The preparations for departure are going on – & much as I hate packing this is the most agreable that I have had for many a long year – even since I was a school boy. – remember us to the Hemmets  whom we shall be heartily glad to see. Priscilla doubtless is improved – so cannot her sister be – for I never saw one in whom so little alteration was to be wishd. George Burnett is coming to pack books – & Mrs Smith of Bath  dines here. Mrs Lovell is so bilious that she looks half jaundiced. I heartily wish she were at Bristol – half afraid lest she should be unable to take the journey. another reason for hastening my departure.
The silver forks from for Mrs H.  my Uncle probably intends to bring himself – they being smuggled goods. I do not doubt that he will be shortly in Eng[MS torn] Eleven sheets of Rowley (Chattertons second volume) are printed – four or five of the first.  they go on galloping.
God bless you. I shall write speedily to name the day of our departure – our love to Mrs Danvers –
Monday May 17.
 Mrs James (first name and dates unknown) had lost her four sons in a shipwreck earlier in 1802. Southey and his friends were attempting to raise money to invest in an annuity for her; see Southey to Charles Watkin Williams Wynn, [c. 21 June 1802], Letter 683. BACK
 Joseph Johnson (1738-1808; DNB), bookseller and publisher, had sold fewer copies than expected of Sermons, By the Late Rev. David Jardine, of Bath. Published from the Original Manuscripts, by the Rev. John Prior Estlin (1798); see Southey to Charles Danvers, 12 April 1802, Letter 669. BACK
 Danvers’s relation Mary Danvers, only child of Sir John Danvers (d. 1796), had married Augustus Richard Butler (1776-1820). Mary’s husband had assumed the name Butler-Danvers in 1796. Mary Butler-Danvers had died on 10 May 1802. BACK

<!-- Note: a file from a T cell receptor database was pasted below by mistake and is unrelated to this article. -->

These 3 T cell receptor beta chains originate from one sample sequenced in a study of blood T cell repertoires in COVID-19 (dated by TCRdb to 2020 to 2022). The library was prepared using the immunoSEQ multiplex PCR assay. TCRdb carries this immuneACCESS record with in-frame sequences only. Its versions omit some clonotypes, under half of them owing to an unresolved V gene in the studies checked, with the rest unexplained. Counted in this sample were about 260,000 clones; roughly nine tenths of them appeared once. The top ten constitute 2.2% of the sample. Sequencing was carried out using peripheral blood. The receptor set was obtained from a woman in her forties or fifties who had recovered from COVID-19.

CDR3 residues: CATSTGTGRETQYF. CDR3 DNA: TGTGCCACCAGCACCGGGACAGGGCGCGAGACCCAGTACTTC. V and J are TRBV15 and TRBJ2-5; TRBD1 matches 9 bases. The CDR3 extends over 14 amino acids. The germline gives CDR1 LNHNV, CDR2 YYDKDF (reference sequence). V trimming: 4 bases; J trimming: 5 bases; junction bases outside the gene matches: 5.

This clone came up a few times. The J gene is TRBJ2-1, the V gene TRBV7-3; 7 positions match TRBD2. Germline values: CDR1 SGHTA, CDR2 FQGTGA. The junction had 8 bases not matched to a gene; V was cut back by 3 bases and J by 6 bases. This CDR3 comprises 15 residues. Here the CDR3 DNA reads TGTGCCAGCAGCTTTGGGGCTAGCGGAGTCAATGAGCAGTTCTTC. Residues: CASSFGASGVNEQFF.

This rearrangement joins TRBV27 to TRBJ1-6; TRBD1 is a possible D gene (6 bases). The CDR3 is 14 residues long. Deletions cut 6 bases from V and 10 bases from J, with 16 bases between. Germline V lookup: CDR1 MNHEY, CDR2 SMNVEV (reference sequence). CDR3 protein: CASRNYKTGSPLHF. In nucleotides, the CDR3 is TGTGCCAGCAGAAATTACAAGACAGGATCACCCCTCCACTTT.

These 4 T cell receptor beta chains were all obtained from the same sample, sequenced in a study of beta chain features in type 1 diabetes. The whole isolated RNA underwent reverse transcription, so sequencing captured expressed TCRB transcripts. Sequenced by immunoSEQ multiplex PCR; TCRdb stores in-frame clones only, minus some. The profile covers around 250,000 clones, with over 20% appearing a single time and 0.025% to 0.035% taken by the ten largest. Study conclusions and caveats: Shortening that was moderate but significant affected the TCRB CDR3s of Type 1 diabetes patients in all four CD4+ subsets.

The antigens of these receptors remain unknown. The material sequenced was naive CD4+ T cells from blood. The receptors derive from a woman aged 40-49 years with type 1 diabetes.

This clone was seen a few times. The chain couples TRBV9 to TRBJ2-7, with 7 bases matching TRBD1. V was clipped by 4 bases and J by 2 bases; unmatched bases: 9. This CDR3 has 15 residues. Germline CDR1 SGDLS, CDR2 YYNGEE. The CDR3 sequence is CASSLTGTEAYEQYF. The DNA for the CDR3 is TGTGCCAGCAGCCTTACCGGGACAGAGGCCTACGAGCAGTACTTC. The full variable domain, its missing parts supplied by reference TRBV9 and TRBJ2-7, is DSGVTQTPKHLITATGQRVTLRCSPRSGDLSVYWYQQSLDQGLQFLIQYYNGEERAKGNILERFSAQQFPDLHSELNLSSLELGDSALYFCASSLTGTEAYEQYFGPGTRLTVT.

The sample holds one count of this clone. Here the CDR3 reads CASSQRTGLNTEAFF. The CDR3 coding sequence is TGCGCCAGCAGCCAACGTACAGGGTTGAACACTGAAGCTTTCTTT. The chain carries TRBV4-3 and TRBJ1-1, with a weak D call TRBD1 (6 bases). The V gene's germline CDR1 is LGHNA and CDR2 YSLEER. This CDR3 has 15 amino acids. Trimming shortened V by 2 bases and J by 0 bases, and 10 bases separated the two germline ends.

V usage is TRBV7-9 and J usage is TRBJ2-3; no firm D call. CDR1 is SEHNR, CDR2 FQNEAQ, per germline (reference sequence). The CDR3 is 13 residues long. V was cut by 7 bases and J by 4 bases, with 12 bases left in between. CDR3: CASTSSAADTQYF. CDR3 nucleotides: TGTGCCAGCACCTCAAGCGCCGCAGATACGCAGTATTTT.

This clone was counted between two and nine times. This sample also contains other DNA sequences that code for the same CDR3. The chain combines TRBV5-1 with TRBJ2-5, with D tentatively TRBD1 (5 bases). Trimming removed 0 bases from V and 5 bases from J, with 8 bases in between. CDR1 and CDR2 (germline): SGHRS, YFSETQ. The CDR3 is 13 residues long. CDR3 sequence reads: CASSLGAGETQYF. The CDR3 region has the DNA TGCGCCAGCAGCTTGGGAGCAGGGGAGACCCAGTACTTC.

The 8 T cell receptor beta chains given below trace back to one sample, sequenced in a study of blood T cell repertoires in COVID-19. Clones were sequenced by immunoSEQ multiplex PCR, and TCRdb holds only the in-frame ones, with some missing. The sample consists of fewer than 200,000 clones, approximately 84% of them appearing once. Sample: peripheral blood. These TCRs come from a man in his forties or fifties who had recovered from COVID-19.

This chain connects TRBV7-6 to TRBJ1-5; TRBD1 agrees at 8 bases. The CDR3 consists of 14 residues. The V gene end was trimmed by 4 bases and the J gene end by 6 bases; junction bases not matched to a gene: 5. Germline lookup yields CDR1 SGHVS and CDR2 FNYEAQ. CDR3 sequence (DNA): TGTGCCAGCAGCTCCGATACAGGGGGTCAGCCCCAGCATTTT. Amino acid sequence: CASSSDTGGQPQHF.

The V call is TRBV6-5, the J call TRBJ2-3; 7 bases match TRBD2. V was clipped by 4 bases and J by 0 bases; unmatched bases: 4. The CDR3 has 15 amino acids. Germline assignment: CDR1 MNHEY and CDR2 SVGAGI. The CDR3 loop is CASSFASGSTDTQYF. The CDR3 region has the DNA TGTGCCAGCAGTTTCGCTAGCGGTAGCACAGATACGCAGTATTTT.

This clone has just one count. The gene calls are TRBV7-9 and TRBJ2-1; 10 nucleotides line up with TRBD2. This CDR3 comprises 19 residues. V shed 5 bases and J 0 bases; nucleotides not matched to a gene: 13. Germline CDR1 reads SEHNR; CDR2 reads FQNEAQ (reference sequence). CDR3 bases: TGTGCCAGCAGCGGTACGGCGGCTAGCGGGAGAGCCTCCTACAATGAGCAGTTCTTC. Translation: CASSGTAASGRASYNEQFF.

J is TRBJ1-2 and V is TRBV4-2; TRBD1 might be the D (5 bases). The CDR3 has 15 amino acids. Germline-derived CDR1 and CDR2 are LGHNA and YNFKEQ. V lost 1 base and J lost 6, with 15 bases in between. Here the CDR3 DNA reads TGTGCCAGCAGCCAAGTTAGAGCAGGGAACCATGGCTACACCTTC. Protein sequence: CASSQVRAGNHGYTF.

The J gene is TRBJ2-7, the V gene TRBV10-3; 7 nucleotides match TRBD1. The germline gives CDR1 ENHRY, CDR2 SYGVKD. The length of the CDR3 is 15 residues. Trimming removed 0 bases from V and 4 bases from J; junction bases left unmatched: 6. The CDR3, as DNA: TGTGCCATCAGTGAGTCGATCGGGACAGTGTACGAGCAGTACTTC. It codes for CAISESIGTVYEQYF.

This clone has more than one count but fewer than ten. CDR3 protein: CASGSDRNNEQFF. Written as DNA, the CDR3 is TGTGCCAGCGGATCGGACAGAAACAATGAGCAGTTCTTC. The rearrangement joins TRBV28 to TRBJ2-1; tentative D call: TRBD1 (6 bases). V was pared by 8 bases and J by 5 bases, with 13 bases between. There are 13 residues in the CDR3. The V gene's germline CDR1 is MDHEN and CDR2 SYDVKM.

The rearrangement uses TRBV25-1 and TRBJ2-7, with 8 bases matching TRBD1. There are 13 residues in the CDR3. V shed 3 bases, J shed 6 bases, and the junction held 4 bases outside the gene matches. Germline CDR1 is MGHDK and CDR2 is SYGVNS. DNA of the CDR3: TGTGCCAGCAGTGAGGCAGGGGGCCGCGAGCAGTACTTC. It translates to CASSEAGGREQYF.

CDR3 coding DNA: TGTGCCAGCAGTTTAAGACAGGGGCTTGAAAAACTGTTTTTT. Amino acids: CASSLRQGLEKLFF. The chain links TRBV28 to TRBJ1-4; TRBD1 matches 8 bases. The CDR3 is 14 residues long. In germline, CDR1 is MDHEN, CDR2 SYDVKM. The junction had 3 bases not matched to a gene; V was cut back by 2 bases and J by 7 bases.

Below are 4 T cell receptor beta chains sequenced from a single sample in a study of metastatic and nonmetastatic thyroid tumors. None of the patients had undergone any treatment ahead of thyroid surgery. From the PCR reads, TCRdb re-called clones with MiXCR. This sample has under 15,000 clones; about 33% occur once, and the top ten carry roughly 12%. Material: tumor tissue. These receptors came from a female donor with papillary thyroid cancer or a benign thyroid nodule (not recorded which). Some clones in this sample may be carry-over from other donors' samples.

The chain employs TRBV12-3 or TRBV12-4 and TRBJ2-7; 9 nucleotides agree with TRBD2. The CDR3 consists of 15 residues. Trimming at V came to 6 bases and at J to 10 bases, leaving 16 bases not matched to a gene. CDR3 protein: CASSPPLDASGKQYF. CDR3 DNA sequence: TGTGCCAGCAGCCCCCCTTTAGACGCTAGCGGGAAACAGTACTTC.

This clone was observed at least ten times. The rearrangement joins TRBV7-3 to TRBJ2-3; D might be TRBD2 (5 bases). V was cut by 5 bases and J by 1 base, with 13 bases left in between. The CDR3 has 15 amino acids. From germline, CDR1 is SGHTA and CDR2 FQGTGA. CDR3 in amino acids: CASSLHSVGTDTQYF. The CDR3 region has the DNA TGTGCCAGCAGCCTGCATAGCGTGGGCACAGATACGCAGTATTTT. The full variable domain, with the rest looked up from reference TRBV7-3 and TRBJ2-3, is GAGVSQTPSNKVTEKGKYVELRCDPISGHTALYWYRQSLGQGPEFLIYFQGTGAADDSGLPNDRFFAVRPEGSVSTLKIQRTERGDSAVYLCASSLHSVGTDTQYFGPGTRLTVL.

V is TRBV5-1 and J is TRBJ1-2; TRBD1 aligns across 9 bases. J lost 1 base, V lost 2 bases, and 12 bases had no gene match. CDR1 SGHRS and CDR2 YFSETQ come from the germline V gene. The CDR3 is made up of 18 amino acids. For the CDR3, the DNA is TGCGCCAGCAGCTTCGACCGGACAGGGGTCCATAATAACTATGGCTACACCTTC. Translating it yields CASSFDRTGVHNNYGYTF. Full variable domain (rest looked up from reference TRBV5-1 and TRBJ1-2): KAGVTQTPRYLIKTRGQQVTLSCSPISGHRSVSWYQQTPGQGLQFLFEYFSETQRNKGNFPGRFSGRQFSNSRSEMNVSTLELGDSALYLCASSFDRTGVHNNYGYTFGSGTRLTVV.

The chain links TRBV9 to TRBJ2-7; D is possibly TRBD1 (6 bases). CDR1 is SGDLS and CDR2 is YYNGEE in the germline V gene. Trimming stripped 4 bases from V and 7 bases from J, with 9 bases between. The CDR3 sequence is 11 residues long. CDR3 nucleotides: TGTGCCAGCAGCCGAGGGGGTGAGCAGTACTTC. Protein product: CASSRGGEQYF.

On Friday 14 May 1802, the politician and playwright Richard Brinsley Sheridan (1751-1816; DNB) had delivered a parliamentary speech ‘characterized throughout by the most exquisite wit and humour’ ridiculing the government’s change of heart towards France and its conduct of the peace negotiations; see Cobbett’s Annual Register (15 May 1802). BACK
 Danvers, presumably, had an image of Napoleon Bonaparte (1769-1821; First Consul 1799-1804; Emperor of the French 1804-1814) hanging in his parlour, which Southey advised him to dispose of; see Southey to Charles Danvers, 23 February , Letter 659. BACK
 Toussaint L’Ouverture (1743-1803), leader of the revolution against slavery in Haiti, effective ruler of the country 1796-1802 and of the whole island of Hispaniola 1801-1802. A French expedition had arrived in Haiti on 29 January 1802 to re-conquer the colony. Toussaint was forced to surrender on 7 May 1802, but yellow fever was decimating the French troops, who lost 15,000 men to the disease in the first two months of the campaign. French troops finally withdrew from Haiti in December 1803. BACK
 Unidentified; probably Bristol-based friends of the Southeys. They could be connected to the butcher Edward Hemmett listed in Matthews’s New Bristol Directory, for the Year, 1793-4 (Bristol, 1793), p. 42. BACK
 Unidentified; given that she was obviously an acquaintance from Bath, it is possible she was, or was connected to, the Bath lodging-house keeper listed in The New Bath Guide (Bath, 1800), p. 71. BACK